The front porch included three white columns. Over time, ivy spread from the garden onto the porch and creeped its way to the roof. To Glen's mind, the house resembled an ancient Mayan temple in the jungle.
Every window was covered from the inside with curtains of different gloomy colors. The neighborhood kids gave the house the title: the haunted jungle.
One lazy summer afternoon, Glen was walking home from the pool. His swimming trunks were still dripping wet, and a towel was draped over his shoulder. He held his goggles and pool pass in his left hand. About to walk by Mrs. Culligan's house, he saw a small group of kids led by a local bully. They came up from Grange Street and moved in his direction. The largest of the boys kicked in a fence post, and Glen saw this hideous act.
Even though Glen went to school with the boys, he really did not want to get into a tangle with them. He knew that Jeff, the lead bully, saw him coming.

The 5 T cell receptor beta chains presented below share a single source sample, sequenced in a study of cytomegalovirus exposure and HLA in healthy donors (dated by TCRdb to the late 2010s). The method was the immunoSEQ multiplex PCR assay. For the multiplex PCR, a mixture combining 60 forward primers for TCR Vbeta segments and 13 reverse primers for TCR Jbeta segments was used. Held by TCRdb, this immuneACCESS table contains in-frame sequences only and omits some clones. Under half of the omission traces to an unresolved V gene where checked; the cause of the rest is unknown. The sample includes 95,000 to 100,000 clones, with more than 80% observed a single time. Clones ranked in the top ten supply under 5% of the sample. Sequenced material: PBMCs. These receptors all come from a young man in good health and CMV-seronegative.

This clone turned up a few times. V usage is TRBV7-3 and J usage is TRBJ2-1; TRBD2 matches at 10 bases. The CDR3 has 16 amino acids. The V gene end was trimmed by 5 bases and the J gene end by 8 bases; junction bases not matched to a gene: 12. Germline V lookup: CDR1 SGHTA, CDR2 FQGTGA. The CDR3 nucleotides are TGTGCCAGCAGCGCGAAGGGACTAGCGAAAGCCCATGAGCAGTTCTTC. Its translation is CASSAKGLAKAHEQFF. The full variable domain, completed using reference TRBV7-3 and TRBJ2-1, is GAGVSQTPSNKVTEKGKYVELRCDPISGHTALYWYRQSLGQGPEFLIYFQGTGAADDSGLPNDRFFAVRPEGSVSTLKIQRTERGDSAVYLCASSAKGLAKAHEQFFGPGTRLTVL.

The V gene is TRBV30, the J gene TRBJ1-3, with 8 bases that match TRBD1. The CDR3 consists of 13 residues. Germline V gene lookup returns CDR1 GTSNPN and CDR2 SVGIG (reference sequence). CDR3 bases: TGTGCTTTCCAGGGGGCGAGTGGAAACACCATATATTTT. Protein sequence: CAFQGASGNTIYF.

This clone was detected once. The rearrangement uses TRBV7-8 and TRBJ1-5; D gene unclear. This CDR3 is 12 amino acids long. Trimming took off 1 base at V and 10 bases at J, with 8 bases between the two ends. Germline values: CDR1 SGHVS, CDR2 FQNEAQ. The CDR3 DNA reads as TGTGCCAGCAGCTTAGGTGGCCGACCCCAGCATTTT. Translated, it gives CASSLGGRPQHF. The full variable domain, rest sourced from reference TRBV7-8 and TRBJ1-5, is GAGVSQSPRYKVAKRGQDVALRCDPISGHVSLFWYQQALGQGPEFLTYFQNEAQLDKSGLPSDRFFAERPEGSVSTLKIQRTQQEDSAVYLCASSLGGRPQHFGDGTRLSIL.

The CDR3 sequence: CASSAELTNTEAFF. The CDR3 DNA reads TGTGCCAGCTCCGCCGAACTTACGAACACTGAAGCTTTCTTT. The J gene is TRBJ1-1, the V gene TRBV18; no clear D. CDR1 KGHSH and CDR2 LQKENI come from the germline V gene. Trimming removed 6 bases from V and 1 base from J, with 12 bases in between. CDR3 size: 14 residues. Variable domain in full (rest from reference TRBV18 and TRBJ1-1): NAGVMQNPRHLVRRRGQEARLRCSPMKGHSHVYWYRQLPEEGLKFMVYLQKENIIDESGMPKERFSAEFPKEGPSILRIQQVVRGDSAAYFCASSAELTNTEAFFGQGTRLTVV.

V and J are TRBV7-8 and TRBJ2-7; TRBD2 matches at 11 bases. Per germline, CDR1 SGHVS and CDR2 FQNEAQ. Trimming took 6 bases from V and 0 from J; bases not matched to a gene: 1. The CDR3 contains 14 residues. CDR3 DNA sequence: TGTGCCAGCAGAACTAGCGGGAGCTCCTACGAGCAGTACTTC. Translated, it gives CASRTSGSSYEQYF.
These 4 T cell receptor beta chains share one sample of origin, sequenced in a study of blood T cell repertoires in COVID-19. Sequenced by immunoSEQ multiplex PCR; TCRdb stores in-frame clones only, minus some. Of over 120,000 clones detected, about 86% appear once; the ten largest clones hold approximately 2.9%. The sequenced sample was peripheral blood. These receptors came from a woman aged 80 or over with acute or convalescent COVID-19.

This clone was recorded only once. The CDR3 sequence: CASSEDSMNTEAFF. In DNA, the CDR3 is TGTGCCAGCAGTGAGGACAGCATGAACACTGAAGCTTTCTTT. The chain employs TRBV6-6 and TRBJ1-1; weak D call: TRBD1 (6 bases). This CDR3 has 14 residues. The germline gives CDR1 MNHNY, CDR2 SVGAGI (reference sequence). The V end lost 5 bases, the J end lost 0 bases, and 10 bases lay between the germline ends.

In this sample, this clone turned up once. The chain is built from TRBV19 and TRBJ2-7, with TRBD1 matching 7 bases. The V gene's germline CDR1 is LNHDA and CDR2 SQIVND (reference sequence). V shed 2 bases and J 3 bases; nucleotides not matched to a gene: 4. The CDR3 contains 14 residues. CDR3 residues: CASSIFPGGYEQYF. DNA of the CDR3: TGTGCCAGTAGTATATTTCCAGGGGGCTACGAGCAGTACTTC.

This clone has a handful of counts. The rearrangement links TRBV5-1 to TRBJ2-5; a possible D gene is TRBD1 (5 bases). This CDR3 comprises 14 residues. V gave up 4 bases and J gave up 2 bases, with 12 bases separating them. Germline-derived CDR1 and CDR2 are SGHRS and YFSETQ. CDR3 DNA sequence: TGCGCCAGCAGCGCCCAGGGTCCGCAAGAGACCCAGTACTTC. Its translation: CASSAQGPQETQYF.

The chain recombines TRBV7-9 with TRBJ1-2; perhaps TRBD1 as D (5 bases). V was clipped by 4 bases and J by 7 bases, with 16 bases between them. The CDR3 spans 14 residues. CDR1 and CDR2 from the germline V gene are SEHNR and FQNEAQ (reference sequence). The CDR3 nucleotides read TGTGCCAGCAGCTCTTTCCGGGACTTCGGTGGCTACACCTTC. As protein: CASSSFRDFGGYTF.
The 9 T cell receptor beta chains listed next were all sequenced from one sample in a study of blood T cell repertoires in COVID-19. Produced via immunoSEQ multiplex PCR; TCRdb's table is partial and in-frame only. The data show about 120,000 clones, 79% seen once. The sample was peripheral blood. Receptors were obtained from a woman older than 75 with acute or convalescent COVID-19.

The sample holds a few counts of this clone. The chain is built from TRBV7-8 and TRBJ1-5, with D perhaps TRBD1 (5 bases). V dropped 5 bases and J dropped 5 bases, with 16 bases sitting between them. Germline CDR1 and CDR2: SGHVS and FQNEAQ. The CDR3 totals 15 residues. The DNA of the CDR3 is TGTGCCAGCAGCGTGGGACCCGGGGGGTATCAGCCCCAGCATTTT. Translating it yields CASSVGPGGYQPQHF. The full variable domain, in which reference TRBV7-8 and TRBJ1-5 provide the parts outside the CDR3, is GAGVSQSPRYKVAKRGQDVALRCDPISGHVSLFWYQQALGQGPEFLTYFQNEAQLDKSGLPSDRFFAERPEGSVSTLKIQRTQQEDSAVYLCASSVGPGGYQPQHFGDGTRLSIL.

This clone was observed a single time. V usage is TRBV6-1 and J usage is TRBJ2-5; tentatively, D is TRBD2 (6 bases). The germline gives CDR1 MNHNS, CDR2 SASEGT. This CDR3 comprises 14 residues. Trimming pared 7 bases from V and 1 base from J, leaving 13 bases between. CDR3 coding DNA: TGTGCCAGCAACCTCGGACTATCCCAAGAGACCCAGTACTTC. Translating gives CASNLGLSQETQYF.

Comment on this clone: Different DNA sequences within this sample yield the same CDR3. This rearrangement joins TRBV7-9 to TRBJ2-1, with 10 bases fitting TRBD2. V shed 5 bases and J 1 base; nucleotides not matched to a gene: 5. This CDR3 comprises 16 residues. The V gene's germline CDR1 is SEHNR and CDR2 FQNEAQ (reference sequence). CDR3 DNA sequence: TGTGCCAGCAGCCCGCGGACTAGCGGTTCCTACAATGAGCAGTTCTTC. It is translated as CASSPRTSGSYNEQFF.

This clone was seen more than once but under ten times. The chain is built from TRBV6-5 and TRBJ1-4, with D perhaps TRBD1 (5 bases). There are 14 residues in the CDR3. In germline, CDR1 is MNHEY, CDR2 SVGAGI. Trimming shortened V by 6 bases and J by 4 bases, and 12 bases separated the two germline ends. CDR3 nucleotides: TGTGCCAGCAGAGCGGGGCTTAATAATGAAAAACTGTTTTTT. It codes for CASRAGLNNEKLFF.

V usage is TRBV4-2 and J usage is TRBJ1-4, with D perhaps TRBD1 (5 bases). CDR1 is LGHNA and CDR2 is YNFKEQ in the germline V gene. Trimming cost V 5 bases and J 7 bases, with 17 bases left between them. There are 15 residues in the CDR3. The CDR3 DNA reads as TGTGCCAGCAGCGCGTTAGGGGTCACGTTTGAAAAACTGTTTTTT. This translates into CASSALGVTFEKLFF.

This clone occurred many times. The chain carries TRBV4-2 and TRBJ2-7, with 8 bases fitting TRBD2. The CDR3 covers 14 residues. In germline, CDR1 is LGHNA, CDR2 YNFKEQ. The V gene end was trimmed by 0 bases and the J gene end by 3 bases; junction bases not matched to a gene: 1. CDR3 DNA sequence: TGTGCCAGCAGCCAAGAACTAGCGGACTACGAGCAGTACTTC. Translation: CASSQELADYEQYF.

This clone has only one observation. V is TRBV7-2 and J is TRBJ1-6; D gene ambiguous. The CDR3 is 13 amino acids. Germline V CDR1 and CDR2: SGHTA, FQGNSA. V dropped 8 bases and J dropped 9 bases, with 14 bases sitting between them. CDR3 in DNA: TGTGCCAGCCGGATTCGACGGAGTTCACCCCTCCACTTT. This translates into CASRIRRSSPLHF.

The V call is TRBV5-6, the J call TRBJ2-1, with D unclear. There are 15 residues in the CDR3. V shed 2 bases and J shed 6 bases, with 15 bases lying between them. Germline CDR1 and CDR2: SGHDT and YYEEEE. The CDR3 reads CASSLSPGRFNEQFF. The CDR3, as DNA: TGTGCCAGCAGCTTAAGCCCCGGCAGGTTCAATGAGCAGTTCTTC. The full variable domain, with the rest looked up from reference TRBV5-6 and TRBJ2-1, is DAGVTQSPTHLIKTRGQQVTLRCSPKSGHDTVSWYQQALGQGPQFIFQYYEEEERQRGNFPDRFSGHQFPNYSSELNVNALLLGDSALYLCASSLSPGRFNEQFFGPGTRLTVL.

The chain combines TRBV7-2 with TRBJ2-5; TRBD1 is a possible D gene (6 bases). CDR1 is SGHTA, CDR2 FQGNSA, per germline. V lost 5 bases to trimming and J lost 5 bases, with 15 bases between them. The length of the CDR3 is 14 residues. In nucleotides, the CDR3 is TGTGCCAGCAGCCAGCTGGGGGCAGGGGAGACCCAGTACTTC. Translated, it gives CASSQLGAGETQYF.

Jeff, however, halted his pack at the sight of Glen. Giving one final kick to a fence picket and cracking it in two, Jeff stared Glen down.
Seeing what the boys had done, Glen felt a pang of disgust — a reaction that Jeff noticed. Glen walked toward them and tried to pass quickly without incident, but he realized it was going to be impossible. With no chance of evading them, he tried to walk right pass them.
Jeff stood in his path and gave Glen an extremely awful ultimatum: kick in and destroy a fence picket or be kicked. Defending himself against Jeff and his pack of juvenile delinquents would be nearly impossible. One was a son of a martial arts teacher in town.
Glen heard his father mowing their lawn. He knew he could outrun Jeff's pack and make it to his house to the safety that only a father could provide.